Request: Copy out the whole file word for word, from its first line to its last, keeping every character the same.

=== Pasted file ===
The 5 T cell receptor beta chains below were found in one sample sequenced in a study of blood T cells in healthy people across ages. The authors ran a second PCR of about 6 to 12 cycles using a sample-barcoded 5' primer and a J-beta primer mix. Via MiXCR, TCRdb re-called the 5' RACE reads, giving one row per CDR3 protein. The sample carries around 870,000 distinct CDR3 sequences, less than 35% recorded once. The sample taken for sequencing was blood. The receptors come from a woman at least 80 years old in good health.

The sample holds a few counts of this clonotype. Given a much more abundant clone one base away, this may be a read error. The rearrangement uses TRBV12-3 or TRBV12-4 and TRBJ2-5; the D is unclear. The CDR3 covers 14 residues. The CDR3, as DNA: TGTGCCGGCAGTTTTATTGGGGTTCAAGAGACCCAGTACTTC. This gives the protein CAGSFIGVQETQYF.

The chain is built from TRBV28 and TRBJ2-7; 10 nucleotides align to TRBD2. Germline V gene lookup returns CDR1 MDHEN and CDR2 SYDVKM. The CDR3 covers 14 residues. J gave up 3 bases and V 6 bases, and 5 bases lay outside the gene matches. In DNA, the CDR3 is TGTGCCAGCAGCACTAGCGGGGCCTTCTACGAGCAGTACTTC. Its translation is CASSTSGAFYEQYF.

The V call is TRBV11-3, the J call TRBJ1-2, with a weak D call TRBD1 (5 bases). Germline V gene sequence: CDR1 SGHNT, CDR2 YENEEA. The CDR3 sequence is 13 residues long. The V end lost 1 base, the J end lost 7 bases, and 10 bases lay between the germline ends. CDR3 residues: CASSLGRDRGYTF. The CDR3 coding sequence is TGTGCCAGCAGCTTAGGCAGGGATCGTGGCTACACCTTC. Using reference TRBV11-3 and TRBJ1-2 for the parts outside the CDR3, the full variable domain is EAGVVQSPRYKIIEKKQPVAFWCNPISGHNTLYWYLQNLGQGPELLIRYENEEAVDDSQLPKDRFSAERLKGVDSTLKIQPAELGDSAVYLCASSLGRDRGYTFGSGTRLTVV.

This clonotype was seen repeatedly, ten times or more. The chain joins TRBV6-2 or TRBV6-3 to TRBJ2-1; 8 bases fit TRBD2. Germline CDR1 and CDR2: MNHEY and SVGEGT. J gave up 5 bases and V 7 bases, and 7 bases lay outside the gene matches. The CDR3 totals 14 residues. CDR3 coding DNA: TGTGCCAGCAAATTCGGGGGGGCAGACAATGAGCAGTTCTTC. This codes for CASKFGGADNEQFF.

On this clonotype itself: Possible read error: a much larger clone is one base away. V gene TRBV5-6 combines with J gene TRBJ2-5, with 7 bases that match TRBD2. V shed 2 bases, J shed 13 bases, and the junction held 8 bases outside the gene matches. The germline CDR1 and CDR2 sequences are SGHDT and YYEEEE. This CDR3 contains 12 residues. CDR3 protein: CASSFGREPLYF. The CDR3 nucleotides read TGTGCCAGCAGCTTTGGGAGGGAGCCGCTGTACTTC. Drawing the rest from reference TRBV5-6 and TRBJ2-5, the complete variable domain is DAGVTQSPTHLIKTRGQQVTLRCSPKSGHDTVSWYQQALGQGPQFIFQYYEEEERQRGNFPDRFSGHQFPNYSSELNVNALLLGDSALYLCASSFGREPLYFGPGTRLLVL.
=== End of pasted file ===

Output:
The 5 T cell receptor beta chains below were found in one sample sequenced in a study of blood T cells in healthy people across ages. The authors ran a second PCR of about 6 to 12 cycles using a sample-barcoded 5' primer and a J-beta primer mix. Via MiXCR, TCRdb re-called the 5' RACE reads, giving one row per CDR3 protein. The sample carries around 870,000 distinct CDR3 sequences, less than 35% recorded once. The sample taken for sequencing was blood. The receptors come from a woman at least 80 years old in good health.

The sample holds a few counts of this clonotype. Given a much more abundant clone one base away, this may be a read error. The rearrangement uses TRBV12-3 or TRBV12-4 and TRBJ2-5; the D is unclear. The CDR3 covers 14 residues. The CDR3, as DNA: TGTGCCGGCAGTTTTATTGGGGTTCAAGAGACCCAGTACTTC. This gives the protein CAGSFIGVQETQYF.

The chain is built from TRBV28 and TRBJ2-7; 10 nucleotides align to TRBD2. Germline V gene lookup returns CDR1 MDHEN and CDR2 SYDVKM. The CDR3 covers 14 residues. J gave up 3 bases and V 6 bases, and 5 bases lay outside the gene matches. In DNA, the CDR3 is TGTGCCAGCAGCACTAGCGGGGCCTTCTACGAGCAGTACTTC. Its translation is CASSTSGAFYEQYF.

The V call is TRBV11-3, the J call TRBJ1-2, with a weak D call TRBD1 (5 bases). Germline V gene sequence: CDR1 SGHNT, CDR2 YENEEA. The CDR3 sequence is 13 residues long. The V end lost 1 base, the J end lost 7 bases, and 10 bases lay between the germline ends. CDR3 residues: CASSLGRDRGYTF. The CDR3 coding sequence is TGTGCCAGCAGCTTAGGCAGGGATCGTGGCTACACCTTC. Using reference TRBV11-3 and TRBJ1-2 for the parts outside the CDR3, the full variable domain is EAGVVQSPRYKIIEKKQPVAFWCNPISGHNTLYWYLQNLGQGPELLIRYENEEAVDDSQLPKDRFSAERLKGVDSTLKIQPAELGDSAVYLCASSLGRDRGYTFGSGTRLTVV.

This clonotype was seen repeatedly, ten times or more. The chain joins TRBV6-2 or TRBV6-3 to TRBJ2-1; 8 bases fit TRBD2. Germline CDR1 and CDR2: MNHEY and SVGEGT. J gave up 5 bases and V 7 bases, and 7 bases lay outside the gene matches. The CDR3 totals 14 residues. CDR3 coding DNA: TGTGCCAGCAAATTCGGGGGGGCAGACAATGAGCAGTTCTTC. This codes for CASKFGGADNEQFF.

On this clonotype itself: Possible read error: a much larger clone is one base away. V gene TRBV5-6 combines with J gene TRBJ2-5, with 7 bases that match TRBD2. V shed 2 bases, J shed 13 bases, and the junction held 8 bases outside the gene matches. The germline CDR1 and CDR2 sequences are SGHDT and YYEEEE. This CDR3 contains 12 residues. CDR3 protein: CASSFGREPLYF. The CDR3 nucleotides read TGTGCCAGCAGCTTTGGGAGGGAGCCGCTGTACTTC. Drawing the rest from reference TRBV5-6 and TRBJ2-5, the complete variable domain is DAGVTQSPTHLIKTRGQQVTLRCSPKSGHDTVSWYQQALGQGPQFIFQYYEEEERQRGNFPDRFSGHQFPNYSSELNVNALLLGDSALYLCASSFGREPLYFGPGTRLLVL.